Nissan Rogue built using a ‘closed-loop’ recycling system for aluminium

The all-new 2021 Nissan Rogue is the company’s first global model built using a ‘closed-loop’ recycling system for aluminium parts, Nissan says.

The ‘closed loop’ system helps reduce CO2 emissions compared with using parts made with primary alloys from raw materials, the Japan-based car firm says.

It says it also ‘promotes’ the use of materials that don’t rely on newly mined resources, as well as the reduction of waste from factories.

The hood and doors of the 2021 Rogue are stamped from aluminium alloy, a material that reduces vehicle weight and helps improve fuel efficiency and power performance. The model is built in Kyushu, Japan, and Smyrna, Tennessee.

To support the process, Nissan has collaborated with Kobe Steel, Ltd. and UACJ Corp. in Japan, and with Arconic Corp. and Novelis Inc. in the U.S.

Recycling and reusing

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At the core of the ‘closed-loop recycling system’ is a large pneumatic conveyance system. As hoods and doors are stamped into shape, scrap material is shredded and extracted, keeping aluminium grades separate.

The separation ensures that Nissan can return ‘high-quality scrap’ to suppliers. The suppliers turn the separated and reprocessed aluminium scrap into aluminium alloy sheets and redeliver them to Nissan for use in production.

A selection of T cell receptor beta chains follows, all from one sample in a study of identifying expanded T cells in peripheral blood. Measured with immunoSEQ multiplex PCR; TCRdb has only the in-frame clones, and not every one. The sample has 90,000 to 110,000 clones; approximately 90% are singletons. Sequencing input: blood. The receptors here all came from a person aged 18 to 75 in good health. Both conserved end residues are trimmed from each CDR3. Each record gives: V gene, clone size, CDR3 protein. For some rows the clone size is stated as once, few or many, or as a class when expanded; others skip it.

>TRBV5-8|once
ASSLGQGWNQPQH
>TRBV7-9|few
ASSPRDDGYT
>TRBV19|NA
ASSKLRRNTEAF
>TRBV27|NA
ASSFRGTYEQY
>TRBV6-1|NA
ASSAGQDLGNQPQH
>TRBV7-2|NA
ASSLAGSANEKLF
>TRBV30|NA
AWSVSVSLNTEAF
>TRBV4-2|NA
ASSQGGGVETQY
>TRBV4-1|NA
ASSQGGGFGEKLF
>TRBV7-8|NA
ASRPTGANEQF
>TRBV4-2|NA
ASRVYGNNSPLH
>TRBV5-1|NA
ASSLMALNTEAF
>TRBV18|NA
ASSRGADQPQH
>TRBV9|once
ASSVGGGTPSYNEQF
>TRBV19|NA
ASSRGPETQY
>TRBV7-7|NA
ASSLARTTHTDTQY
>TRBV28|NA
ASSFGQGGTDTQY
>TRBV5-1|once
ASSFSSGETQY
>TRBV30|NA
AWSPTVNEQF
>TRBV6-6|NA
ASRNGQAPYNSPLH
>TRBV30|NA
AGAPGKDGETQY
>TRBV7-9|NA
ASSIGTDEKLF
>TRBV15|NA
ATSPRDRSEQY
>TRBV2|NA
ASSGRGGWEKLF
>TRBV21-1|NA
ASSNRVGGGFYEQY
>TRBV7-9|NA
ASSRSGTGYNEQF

According to the US-based Aluminum Association, recycling scrap aluminium saves more than 90% of the energy needed to create a comparable amount from raw materials.

The organisation estimates that nearly 75% of all aluminium made is still in use.

Under the Nissan Green Program 2022, Nissan aims to replace 30% of the raw materials used in cars built in 2022 with materials that don’t rely on newly mined resources.

To achieve this, the company says it will use recycled materials and develop biomaterials, carry out recycling activities both at suppliers and in-house, and seek to reduce the weight of car bodies.

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